The International Competitiveness Of The U.S. Corn-Ethanol Industry: A Comparison With Sugar-Ethanol Processing In Brazil, Paul Gallagher, Guenter Schamel, Hosein Shapouri, Heather Brubaker

Economics Publications

An indicator of competitive position, the cost difference between ethanol import from Brazil with sugar processing and domestic production with corn in the United States under ideal conditions without tariffs in the ethanol market, is developed conceptually. An ex ante version of the indicator that is based on historical prices and today's technology is calculated for the last 30 years and subjected to time series analysis. Results suggest that there are no trends, but there are cyclical periods of advantage for both industries. Further, long-term averages suggest that profits would be similar in both countries under ideal trade conditions ...


The Constitutionality Of Generic Advertising Checkoff Programs, John Crespi, Roger A. Mceowen Jan 2006

The Constitutionality Of Generic Advertising Checkoff Programs, John Crespi, Roger A. Mceowen

Economics Publications

Until recently, the legal status of generic advertising programs seemed questionable. After an initial victory for generic advertising proponents in 1997 in Glickman v. Wileman Brothers & Elliott, Inc. (521 U.S. 457 (1997)), the U.S. Supreme Court ruled four years later in United States v. United Foods, Inc. (533 U.S. 405 (2001)) that the federally-mandated mushroom advertising program was not part of a larger regulatory scheme (as was present in the 1997 case), and was, therefore, unconstitutional as compelled private speech. To many, the marketing of mushrooms under the checkoff statute at the heart of the United Foods ...


Managing European Corn Borer Resistance To Bt Corn With Dynamic Refuges, Silvia Secchi, Terrance M. Hurley, Bruce A. Babcock, Richard L. Hellmich Jan 2006

Managing European Corn Borer Resistance To Bt Corn With Dynamic Refuges, Silvia Secchi, Terrance M. Hurley, Bruce A. Babcock, Richard L. Hellmich

Economics Publications

Genetically engineered Bt (Bacillus thuringiensis) corn provides farmers with a new tool for controlling the European corn borer (ECB). The high efficacy and potential rapid adoption of Bt corn has raised concerns that the ECB will develop resistance to Bt. The Environmental Protection Agency has responded to these concerns by requiring farmers to plant refuge corn. Current refuge requirements are based on models that do not consider the value of dynamically varying refuge in response to increased scarcity and diminished control over time or the importance of backstop technologies currently being developed. The purpose of this chapter is to evaluate ...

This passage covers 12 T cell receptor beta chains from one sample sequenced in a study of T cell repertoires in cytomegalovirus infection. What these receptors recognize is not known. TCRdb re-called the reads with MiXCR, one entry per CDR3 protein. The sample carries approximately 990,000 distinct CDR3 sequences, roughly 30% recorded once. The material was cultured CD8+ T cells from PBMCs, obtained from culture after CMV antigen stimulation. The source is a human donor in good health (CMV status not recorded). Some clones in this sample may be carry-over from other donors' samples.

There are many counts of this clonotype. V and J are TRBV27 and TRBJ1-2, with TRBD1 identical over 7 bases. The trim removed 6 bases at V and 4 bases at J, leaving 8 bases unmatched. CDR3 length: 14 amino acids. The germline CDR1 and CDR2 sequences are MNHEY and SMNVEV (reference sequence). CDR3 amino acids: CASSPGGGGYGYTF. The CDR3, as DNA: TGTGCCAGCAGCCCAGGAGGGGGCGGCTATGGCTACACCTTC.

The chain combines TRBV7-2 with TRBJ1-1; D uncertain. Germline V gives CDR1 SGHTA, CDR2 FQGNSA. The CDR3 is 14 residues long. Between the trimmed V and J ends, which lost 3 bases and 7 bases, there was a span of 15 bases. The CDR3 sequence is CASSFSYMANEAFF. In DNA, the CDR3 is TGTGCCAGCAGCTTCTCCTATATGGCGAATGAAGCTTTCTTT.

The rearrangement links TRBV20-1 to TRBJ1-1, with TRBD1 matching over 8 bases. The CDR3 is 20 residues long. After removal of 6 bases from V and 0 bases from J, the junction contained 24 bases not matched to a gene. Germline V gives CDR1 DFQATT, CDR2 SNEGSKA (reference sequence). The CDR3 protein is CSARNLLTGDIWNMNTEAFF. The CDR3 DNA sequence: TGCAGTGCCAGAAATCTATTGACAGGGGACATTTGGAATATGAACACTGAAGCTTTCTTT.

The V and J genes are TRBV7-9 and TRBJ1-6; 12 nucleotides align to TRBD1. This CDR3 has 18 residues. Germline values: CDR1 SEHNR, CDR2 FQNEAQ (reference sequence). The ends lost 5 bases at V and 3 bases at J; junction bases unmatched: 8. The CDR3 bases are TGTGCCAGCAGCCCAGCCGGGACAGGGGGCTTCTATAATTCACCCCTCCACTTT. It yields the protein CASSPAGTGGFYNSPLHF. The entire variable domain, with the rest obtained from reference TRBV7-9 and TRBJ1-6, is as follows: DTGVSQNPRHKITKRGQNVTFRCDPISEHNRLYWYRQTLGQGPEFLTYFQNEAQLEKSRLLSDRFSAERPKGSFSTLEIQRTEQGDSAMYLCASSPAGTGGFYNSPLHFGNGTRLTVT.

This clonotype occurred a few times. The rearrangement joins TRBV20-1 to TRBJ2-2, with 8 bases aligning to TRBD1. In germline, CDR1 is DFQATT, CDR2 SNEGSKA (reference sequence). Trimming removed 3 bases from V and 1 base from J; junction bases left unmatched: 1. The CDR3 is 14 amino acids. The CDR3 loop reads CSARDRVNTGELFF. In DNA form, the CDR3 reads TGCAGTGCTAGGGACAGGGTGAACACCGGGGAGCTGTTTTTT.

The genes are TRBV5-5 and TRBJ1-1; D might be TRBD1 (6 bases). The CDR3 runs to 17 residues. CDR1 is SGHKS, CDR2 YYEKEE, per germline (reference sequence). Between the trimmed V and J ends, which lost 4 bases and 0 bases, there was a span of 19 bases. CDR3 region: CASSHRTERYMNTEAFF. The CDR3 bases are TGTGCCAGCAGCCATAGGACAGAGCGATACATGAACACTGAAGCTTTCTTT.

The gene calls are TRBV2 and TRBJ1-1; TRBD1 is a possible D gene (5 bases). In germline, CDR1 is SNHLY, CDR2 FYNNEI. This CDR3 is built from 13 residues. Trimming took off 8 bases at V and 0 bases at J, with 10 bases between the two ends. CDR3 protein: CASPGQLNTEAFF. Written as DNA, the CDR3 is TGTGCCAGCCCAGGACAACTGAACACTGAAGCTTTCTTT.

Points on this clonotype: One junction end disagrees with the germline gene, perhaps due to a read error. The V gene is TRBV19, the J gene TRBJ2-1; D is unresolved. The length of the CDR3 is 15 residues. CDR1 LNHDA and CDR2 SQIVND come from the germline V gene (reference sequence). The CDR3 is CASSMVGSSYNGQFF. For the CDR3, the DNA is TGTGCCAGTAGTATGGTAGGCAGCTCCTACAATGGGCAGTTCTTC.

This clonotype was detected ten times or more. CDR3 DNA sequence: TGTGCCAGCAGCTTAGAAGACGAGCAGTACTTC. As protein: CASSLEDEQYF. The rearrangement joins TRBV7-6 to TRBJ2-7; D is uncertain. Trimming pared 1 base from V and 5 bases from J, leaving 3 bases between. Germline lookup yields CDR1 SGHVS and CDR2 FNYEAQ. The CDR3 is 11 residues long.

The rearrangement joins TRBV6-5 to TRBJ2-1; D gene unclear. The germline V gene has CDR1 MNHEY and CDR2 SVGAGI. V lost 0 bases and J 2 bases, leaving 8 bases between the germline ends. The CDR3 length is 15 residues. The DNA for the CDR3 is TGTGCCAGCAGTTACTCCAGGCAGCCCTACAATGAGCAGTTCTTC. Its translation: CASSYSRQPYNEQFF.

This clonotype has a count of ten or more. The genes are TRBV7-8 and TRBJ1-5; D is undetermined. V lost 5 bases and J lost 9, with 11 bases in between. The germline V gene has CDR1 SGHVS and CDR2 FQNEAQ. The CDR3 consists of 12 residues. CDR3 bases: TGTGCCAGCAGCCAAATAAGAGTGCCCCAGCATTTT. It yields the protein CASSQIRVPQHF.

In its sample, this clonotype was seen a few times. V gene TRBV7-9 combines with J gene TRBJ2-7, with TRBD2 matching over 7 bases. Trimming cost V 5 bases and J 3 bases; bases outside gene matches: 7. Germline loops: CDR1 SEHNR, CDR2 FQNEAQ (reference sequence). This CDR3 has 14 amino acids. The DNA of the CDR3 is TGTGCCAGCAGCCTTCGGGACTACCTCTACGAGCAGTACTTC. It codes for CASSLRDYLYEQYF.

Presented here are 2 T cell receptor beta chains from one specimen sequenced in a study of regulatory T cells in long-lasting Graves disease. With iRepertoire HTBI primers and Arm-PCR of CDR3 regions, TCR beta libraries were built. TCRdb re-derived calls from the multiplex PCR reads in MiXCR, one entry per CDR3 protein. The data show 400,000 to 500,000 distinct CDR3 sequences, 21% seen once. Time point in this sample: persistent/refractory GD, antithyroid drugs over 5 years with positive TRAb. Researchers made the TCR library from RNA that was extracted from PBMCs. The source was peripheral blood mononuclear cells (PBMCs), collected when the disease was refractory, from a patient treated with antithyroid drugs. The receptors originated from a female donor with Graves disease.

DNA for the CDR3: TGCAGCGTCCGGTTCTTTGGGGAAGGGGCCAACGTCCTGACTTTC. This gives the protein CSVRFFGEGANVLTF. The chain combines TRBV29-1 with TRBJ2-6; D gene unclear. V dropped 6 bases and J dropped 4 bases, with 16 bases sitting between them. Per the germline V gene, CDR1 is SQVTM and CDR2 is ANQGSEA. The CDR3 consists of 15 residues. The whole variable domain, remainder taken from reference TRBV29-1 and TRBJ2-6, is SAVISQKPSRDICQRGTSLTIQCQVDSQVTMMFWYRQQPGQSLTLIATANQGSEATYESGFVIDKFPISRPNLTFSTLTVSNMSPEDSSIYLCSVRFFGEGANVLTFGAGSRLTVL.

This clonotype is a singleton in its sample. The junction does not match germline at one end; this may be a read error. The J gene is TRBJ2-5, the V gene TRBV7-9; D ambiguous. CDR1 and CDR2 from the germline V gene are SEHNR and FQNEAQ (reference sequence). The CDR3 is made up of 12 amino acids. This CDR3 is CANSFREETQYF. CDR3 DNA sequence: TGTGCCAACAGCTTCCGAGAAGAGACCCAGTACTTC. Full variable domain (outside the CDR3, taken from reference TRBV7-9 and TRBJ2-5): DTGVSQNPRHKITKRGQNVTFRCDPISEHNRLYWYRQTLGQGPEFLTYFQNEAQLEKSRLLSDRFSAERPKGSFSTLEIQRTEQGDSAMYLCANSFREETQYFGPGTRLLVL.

Agent-Based Computational Modeling And Macroeconomics, Leigh Tesfatsion Jan 2006

Agent-Based Computational Modeling And Macroeconomics, Leigh Tesfatsion

Economics Publications

How should economists model the relationship between macroeconomic phenomena and microeconomic structure? Economists have been struggling to answer this question for decades. Nevertheless, the Walrasian equilibrium model devised by the nineteenth century French economist Leon Walras (1834-1910) still remains the fundamental paradigm that frames the way many economists think about this issue. Competitive models directly adopt the paradigm. Imperfectly competitive models typically adopt the paradigm as a benchmark of coordination success. Although often critiqued for its excessive abstraction and lack of empirical salience, the paradigm has persisted.


Energy Production With Biomass: What Are The Prospects?, Paul W. Gallagher Jan 2006

Energy Production With Biomass: What Are The Prospects?, Paul W. Gallagher

Economics Publications

The advantages and limitations of the U.S. ethanol industry have both become apparent during the current period of high petroleum prices. One advantage is that ethanol is cost-reducing as a gasoline additive and as a gasoline replacement using E85 (motor fuel blends of 85 percent ethanol and just 15 percent gasoline). However, corn supply limits ethanol's role in energy markets; ethanol-based corn demand will surpass exports when the 7.5 billion gallon Renewable Fuel Standard is fully implemented; and even if the Midwest were to secede from The Union, the entire Midwestern corn crop could only supply two-thirds ...